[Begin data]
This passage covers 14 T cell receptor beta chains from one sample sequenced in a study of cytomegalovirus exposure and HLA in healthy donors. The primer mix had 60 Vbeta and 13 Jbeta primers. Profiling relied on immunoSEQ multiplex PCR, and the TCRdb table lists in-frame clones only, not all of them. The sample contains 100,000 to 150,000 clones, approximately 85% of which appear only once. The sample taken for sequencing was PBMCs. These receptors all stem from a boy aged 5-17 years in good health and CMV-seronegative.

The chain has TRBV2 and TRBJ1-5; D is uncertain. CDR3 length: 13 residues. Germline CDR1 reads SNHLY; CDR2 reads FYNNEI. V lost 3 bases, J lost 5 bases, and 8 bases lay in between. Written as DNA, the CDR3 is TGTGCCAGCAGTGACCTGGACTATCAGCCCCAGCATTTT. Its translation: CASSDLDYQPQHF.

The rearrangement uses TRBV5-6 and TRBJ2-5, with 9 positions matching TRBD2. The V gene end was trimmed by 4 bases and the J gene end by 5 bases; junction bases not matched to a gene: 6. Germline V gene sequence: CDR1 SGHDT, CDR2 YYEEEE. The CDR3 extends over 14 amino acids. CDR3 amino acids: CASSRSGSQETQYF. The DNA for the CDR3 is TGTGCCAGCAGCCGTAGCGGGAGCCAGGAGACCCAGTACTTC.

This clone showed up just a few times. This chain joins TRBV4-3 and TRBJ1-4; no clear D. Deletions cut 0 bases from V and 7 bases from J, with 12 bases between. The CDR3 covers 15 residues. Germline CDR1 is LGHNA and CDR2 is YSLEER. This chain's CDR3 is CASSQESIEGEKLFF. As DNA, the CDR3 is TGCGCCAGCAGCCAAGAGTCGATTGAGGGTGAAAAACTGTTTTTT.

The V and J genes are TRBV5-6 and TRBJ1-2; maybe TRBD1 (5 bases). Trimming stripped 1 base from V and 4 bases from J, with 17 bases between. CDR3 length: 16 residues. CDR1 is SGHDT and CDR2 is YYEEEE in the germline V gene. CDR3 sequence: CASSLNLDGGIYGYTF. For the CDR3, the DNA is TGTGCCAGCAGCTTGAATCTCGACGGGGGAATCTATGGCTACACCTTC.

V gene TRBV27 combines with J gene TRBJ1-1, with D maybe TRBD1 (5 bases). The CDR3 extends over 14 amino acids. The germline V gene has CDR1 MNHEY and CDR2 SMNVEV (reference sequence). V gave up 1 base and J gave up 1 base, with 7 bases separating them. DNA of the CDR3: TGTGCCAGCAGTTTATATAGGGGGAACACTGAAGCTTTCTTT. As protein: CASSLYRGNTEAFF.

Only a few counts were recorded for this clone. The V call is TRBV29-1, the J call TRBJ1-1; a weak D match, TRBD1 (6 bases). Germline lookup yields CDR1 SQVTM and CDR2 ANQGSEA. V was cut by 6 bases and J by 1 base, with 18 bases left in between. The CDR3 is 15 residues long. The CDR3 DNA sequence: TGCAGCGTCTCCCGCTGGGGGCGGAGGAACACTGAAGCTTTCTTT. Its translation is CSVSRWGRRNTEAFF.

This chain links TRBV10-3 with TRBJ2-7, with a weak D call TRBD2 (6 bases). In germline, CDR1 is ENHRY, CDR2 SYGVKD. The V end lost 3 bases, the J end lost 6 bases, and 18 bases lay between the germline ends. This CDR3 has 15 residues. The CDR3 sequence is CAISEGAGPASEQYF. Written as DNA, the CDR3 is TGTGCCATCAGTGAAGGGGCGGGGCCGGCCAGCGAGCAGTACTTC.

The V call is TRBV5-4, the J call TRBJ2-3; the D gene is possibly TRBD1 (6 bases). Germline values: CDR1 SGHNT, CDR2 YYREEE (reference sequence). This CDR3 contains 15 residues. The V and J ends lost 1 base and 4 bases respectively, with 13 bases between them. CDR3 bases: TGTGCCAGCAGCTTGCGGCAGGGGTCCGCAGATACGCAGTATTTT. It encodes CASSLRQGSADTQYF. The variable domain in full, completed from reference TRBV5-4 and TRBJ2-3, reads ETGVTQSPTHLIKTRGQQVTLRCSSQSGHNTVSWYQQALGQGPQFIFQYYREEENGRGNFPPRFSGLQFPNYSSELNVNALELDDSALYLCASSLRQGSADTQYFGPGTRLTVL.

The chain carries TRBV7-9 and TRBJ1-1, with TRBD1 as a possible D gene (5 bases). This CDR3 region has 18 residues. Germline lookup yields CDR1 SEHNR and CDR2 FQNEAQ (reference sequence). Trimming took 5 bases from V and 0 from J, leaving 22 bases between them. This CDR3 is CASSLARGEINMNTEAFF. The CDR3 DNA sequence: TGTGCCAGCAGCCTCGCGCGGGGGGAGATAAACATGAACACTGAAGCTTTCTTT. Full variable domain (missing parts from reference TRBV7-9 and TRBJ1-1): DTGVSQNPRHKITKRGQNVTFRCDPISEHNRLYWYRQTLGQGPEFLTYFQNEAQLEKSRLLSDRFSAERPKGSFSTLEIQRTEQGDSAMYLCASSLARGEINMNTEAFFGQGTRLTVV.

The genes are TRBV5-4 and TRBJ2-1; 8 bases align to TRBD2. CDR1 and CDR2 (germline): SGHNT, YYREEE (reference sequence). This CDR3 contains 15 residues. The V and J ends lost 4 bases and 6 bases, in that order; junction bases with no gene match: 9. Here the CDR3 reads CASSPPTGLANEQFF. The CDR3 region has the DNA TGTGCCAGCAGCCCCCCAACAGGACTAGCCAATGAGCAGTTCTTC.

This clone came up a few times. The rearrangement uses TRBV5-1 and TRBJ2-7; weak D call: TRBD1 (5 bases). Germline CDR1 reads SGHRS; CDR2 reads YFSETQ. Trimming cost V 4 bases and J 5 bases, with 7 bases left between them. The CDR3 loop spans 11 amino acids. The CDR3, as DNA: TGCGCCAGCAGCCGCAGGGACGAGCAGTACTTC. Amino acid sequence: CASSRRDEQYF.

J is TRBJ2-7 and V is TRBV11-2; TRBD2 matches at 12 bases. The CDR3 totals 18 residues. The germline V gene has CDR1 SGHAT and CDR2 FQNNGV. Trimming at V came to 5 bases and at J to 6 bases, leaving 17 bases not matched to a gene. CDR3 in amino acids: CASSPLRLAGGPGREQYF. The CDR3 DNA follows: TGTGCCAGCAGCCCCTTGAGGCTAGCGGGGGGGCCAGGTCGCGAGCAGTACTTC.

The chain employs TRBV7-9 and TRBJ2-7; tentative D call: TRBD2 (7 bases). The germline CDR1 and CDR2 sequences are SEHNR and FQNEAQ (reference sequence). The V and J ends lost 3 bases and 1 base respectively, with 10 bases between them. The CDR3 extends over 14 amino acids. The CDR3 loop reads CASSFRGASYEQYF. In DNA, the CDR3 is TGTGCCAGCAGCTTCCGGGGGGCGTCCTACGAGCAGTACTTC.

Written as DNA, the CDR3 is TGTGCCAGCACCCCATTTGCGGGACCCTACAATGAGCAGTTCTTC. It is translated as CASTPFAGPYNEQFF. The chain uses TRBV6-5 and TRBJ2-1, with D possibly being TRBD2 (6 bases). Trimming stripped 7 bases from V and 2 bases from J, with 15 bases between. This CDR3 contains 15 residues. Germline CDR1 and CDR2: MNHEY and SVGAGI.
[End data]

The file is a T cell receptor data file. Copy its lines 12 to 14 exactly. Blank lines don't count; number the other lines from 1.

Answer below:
This clone came up a few times. The rearrangement uses TRBV5-1 and TRBJ2-7; weak D call: TRBD1 (5 bases). Germline CDR1 reads SGHRS; CDR2 reads YFSETQ. Trimming cost V 4 bases and J 5 bases, with 7 bases left between them. The CDR3 loop spans 11 amino acids. The CDR3, as DNA: TGCGCCAGCAGCCGCAGGGACGAGCAGTACTTC. Amino acid sequence: CASSRRDEQYF.

J is TRBJ2-7 and V is TRBV11-2; TRBD2 matches at 12 bases. The CDR3 totals 18 residues. The germline V gene has CDR1 SGHAT and CDR2 FQNNGV. Trimming at V came to 5 bases and at J to 6 bases, leaving 17 bases not matched to a gene. CDR3 in amino acids: CASSPLRLAGGPGREQYF. The CDR3 DNA follows: TGTGCCAGCAGCCCCTTGAGGCTAGCGGGGGGGCCAGGTCGCGAGCAGTACTTC.

The chain employs TRBV7-9 and TRBJ2-7; tentative D call: TRBD2 (7 bases). The germline CDR1 and CDR2 sequences are SEHNR and FQNEAQ (reference sequence). The V and J ends lost 3 bases and 1 base respectively, with 10 bases between them. The CDR3 extends over 14 amino acids. The CDR3 loop reads CASSFRGASYEQYF. In DNA, the CDR3 is TGTGCCAGCAGCTTCCGGGGGGCGTCCTACGAGCAGTACTTC.